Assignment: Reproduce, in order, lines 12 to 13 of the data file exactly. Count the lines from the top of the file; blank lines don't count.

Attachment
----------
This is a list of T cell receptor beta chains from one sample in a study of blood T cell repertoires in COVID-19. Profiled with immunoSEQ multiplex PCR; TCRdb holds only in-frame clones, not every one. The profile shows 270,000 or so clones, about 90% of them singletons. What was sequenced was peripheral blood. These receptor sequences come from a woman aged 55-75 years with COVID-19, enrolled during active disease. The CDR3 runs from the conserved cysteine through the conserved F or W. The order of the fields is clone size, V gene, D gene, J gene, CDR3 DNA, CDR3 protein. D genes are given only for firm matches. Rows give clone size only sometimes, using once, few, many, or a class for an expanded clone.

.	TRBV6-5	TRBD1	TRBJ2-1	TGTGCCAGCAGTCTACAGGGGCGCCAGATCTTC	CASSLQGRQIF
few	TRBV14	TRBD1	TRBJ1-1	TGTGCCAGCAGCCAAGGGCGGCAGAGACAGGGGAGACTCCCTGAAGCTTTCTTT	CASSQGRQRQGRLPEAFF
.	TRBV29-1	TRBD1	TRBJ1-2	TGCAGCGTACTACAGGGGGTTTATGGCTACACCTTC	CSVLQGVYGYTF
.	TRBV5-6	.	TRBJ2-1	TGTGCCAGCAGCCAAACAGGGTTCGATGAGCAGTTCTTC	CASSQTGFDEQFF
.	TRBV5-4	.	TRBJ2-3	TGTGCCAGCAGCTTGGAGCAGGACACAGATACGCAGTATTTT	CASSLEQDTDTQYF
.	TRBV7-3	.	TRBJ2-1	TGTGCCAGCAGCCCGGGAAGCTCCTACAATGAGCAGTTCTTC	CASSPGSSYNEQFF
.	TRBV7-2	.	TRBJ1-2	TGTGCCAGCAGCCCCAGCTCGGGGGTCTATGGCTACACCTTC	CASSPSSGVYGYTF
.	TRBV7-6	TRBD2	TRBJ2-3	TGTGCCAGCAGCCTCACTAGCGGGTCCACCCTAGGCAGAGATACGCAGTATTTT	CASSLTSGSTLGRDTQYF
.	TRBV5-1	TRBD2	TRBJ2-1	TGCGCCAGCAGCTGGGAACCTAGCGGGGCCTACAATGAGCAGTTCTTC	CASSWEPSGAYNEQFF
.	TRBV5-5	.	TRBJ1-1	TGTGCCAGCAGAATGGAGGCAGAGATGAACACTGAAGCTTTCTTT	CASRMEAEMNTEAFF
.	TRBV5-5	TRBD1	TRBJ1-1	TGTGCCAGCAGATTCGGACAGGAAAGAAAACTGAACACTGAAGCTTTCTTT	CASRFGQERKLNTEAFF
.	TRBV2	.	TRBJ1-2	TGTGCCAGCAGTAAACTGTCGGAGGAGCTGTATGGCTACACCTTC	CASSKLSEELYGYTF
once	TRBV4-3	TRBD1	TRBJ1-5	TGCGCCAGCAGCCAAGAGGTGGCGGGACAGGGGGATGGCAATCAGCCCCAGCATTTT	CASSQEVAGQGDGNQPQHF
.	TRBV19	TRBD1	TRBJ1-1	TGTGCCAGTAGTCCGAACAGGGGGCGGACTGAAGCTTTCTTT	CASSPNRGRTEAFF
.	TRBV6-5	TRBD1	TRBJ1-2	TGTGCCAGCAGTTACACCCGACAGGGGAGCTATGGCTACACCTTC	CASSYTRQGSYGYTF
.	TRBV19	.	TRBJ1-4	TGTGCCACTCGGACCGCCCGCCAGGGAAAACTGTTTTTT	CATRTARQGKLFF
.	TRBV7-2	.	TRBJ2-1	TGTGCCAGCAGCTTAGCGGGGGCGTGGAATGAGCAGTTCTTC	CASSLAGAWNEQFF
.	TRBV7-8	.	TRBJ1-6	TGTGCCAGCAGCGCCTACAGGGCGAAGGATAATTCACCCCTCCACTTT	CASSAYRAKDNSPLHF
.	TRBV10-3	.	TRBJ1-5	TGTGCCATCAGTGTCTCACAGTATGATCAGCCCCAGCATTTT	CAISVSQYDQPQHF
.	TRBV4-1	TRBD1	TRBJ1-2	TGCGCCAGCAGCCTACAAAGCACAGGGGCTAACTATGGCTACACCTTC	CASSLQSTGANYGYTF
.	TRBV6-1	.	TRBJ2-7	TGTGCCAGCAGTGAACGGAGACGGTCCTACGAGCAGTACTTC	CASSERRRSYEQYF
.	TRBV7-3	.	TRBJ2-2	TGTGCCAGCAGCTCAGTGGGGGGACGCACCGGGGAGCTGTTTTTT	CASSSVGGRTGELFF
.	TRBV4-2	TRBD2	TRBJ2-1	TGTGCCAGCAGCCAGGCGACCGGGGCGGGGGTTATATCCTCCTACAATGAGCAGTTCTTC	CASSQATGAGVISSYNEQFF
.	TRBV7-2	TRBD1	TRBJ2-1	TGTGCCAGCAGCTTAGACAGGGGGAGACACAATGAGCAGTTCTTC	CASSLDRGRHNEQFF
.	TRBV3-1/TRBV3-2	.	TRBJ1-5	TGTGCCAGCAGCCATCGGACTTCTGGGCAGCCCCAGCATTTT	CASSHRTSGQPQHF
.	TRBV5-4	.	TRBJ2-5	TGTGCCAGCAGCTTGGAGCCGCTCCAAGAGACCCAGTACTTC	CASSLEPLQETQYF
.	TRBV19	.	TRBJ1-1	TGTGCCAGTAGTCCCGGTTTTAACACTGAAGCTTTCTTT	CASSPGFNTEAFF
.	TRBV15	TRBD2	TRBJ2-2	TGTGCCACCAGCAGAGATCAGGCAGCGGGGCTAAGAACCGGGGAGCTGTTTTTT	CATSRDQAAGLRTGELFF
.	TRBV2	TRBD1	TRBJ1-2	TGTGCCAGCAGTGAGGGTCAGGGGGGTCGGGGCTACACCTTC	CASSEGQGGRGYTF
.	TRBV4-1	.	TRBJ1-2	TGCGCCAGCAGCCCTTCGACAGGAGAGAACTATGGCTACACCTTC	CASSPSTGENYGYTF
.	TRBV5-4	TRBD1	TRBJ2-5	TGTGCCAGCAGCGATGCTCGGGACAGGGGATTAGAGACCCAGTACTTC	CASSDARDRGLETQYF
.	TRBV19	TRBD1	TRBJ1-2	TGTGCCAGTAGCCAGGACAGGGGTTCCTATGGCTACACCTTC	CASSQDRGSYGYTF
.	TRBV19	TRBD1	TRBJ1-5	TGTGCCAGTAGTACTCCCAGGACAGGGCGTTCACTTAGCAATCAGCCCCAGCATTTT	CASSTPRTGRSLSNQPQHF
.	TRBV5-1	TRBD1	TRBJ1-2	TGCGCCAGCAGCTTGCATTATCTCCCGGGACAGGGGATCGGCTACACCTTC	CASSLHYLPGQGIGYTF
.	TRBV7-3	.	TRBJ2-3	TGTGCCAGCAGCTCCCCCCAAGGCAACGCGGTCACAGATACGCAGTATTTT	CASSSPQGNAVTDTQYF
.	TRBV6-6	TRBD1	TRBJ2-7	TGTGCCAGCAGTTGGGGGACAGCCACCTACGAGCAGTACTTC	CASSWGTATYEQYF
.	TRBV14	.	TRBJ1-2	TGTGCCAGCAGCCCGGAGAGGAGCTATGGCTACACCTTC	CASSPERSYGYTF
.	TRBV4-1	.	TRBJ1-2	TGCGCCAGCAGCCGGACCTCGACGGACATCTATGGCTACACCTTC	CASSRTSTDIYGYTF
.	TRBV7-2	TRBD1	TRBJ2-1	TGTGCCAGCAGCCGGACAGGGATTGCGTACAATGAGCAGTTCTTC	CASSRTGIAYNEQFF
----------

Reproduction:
.	TRBV5-5	TRBD1	TRBJ1-1	TGTGCCAGCAGATTCGGACAGGAAAGAAAACTGAACACTGAAGCTTTCTTT	CASRFGQERKLNTEAFF
.	TRBV2	.	TRBJ1-2	TGTGCCAGCAGTAAACTGTCGGAGGAGCTGTATGGCTACACCTTC	CASSKLSEELYGYTF